Playing limpy

by CarlD

That’s what my friend Tom in grad school called the kind of PITA I’ve just discussed as strategic incompetence. In the field of education this game is sometimes what Geertz called ‘deep play‘ (pdf), in which the provision, seeking, and evasion of education are about much more than just the transmission of skills and knowledge. In ‘honor’ of me, my students, my colleagues and our administrators as an exciting new academic year fixes to open, here are a couple of videos:

The first is courtesy of Donna, with whom I play mixed doubles. Her job is to design computer tutorials for a big corporate law firm so that the attorneys can actually use the fancy software the IT guys afford them. We’ve bonded over the unique kind of stupid highly specialized professionals can be. The second leverages my favorite metaphor for the same thing.

The real horrors of education are not brought by people (teachers, administrators, students) who are just plain dumb. They’re doing their best, bless them, we help as we can. Intelligent people may also just disagree about priorities and practices. No worries there. Talents differ; this can be worked with. No, it’s people whose smarts and talents are blocked or diverted somehow that buckle one’s knees and blur one’s vision.

When irrational waste is occurring Geertz tells us to look for ways in which people’s sense of social honor is at stake. Sometimes the particular equipment in play — cocks, novels, philosophical systems, histories, footballs — is far less important to the players than “the dramatization of status concerns.” Certainly we can see this logic being played out in the Olympic games — how else to explain the enormous economic and political capital being spent over dubious accomplishments soon forgotten? A “status bloodbath,” as Geertz quotes Goffman. But can we see this sort of game being played in our own meetings, hallways and classrooms?

Btw, in a nice irony, Geertz’ famous article is apparently so often and stereotypically assigned as a paper topic that several of the top google hits for it are commercial plagiarism sites.


10 Responses to “Playing limpy”

  1. I love the IT video. The males in my family don’t understand anything mechanical or electronic and always take the stance that it’s the designers, not us, who are to blame, so I can relate to the frustrated user of biblio-technology.

    I like your argument that incompetence not due solely to inability is typically related to status issues–though I might frame the argument psychologically rather than sociologically. I think there’s also another category, i.e. those who have such a passion for one thing that they don’t do the mental processing that is required for a minimally adequate performance in any other areas of life. Some people seem chronically in that state, whereas others only periodically so. When in my teens and twenties I got so fascinated with some books that I read them rather than sleep, study, bathe, etc., was I really doing so to enhance my status vis a vis others? I certainly did plenty to deal with status issues, but those activities seem to be of a different sort.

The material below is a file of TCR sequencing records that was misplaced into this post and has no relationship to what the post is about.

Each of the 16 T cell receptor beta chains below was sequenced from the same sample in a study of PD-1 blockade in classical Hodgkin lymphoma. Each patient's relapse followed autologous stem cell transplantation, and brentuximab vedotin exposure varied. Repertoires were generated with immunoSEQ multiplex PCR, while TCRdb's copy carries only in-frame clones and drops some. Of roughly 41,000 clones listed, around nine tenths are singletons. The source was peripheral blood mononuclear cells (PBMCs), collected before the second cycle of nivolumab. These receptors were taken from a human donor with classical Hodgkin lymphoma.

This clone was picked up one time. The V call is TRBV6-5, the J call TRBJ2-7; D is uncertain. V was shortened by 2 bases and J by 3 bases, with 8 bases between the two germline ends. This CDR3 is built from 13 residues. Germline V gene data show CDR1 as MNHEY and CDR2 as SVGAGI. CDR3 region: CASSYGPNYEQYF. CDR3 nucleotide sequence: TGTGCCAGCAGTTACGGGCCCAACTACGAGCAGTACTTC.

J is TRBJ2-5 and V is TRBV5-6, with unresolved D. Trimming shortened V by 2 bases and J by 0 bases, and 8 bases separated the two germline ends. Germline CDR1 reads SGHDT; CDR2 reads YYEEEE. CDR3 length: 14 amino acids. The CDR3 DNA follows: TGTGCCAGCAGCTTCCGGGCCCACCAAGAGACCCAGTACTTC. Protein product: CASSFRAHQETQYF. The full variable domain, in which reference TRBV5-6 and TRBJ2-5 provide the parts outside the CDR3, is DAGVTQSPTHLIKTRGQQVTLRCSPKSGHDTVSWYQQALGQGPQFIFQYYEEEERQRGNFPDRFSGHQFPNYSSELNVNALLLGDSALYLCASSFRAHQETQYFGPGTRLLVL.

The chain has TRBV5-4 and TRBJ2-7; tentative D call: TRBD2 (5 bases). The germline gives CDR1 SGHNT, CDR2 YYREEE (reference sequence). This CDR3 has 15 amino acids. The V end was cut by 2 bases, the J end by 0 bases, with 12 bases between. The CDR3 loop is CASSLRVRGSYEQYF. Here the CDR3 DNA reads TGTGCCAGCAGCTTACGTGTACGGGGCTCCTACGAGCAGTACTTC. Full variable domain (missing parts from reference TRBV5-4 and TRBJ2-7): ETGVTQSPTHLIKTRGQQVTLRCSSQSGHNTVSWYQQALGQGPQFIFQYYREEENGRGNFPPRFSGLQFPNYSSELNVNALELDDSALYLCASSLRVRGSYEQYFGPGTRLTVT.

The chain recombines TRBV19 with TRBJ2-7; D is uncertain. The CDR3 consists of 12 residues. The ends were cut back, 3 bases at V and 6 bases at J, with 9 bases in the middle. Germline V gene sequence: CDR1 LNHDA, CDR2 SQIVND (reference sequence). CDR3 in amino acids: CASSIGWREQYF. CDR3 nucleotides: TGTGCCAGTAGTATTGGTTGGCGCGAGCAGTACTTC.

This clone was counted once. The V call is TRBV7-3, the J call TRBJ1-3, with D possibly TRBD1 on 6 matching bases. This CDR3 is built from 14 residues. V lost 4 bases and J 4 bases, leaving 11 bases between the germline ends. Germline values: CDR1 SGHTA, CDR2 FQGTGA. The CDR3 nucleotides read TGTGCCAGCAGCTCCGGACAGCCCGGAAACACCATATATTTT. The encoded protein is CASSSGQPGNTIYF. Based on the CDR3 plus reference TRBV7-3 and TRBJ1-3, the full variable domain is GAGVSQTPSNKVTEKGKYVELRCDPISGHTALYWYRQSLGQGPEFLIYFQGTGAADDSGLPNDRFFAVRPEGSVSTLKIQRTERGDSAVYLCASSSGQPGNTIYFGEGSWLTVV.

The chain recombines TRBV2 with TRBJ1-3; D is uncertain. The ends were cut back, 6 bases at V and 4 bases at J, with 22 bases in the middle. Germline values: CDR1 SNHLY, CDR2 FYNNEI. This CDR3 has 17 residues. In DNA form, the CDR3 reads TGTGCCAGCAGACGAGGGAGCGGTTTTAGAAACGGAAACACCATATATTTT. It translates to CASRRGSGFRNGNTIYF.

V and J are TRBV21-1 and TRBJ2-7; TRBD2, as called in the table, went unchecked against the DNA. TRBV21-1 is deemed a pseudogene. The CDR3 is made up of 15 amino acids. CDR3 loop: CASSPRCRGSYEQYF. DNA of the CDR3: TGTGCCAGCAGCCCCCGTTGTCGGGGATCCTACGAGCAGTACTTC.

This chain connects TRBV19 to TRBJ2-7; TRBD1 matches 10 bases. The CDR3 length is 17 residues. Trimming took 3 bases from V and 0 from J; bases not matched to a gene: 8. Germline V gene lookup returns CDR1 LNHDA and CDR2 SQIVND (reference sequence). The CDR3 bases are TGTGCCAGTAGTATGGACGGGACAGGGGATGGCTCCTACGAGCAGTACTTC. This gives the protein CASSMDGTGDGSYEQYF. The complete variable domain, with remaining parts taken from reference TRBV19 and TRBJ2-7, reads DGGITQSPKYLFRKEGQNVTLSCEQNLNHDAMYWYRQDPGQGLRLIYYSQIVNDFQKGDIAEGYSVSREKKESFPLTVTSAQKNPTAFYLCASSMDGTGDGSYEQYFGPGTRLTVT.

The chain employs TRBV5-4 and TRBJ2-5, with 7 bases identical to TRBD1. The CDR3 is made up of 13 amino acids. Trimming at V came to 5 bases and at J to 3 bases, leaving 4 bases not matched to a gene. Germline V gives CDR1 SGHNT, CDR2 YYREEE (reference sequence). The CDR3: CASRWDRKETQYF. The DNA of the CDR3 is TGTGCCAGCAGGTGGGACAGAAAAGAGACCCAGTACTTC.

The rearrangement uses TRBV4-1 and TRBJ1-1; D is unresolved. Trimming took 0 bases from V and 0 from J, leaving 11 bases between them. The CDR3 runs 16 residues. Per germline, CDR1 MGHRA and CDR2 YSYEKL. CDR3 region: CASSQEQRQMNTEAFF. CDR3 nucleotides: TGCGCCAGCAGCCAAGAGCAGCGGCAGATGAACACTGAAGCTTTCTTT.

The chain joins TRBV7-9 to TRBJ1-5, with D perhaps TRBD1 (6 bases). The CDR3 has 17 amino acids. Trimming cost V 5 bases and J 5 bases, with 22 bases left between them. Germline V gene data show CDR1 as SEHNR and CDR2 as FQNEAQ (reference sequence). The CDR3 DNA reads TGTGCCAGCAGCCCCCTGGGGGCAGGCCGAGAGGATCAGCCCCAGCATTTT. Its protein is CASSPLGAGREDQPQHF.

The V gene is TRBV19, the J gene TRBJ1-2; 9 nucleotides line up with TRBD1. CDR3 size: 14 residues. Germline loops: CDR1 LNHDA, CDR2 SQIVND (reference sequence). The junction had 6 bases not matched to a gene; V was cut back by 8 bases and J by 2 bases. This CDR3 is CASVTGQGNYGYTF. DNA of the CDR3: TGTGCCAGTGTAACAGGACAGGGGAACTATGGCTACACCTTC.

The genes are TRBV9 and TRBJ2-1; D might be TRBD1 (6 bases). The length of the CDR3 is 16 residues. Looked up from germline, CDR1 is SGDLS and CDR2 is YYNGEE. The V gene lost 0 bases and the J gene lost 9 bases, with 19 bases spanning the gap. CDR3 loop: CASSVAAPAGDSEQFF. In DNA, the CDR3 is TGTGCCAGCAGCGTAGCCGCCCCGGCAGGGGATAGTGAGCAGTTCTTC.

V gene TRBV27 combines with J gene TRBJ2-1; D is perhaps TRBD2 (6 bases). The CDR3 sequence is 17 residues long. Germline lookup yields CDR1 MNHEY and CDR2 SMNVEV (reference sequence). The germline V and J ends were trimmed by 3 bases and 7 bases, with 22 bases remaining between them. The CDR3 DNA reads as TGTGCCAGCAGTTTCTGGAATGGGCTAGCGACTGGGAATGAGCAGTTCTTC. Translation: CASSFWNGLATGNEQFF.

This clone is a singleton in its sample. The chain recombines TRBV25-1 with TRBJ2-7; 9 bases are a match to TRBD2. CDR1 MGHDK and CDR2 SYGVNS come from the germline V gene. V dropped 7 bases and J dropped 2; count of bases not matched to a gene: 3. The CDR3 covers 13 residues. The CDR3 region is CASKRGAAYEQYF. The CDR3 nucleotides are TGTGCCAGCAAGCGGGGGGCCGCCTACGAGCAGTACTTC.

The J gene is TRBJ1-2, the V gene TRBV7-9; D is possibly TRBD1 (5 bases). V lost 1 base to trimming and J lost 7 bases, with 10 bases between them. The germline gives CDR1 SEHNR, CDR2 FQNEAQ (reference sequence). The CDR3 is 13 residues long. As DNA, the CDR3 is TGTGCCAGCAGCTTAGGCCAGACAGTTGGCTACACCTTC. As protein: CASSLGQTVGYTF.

2. Great point, Bob, I think you’re right. And I suspect that your category can be further subdivided (perhaps as a continuum) into the mono-talented, the serially passionate, and the true OCD. Then there are the functionally hyperspecialized professionals, e.g. us and attorneys, who like queen ants (or teenagers) are surrounded by an army of workers tasked with the various enabling functions that make our splendorous single-mindedness possible.

    Another great example: at Savage Minds Rex has been reflecting on Olympic athletes along these lines:

    “Everytime I see a swimmer dive into the water at the start of a race I sort of imagine them being shot out of a gun composed of trainers, family, friends, swimsuit manufacturers, and chlorine manufacturers. Anthropology, I think, would insist that individual performance is the result of collective effort.”

    Amen. Is the same true of individual non-performance?

  3. I’m sure it is. In my practice, I’ve had a chance to get acquainted with plenty of non-performers, and pretty much without exception they have to share credit with a supporting cast, referred to especially for the substance abuse variant as “enablers.”

    I like the image of the swimmer and his or her supporting cast. The idea of the overspecialized person is just the notion of civilization taken to an extreme, though; doesn’t being civilized mean being incompetent in some areas?

  4. In that context it’s odd, isn’t it, to call them ‘enablers’ and not ‘disablers’. But the question is always ‘able to do what’ in relation to a process of training, so I guess one can’t be disabled if one was never abled in the first place.

    Your second point is exactly what Durkheim says in The Division of Labor, but it’s also funny to think about in terms of a commonplace about the emergence and definition of civilizations, that they produce monumental architecture (that is, architecture whose function is symbolic, not immediately pragmatic). So in terms of the division of labor academics, artists and other hyperspecialized virtuosi are like palaces and cathedrals: nice to look at, but hideously expensive and hard to live in/with.

  5. Hi! I was surfing and found your blog post… nice! I love your blog. 🙂 Cheers! Sandra. R.

  6. Welcome and thanks, Sandra! Looking forward to hearing more from you as the spirit moves you.


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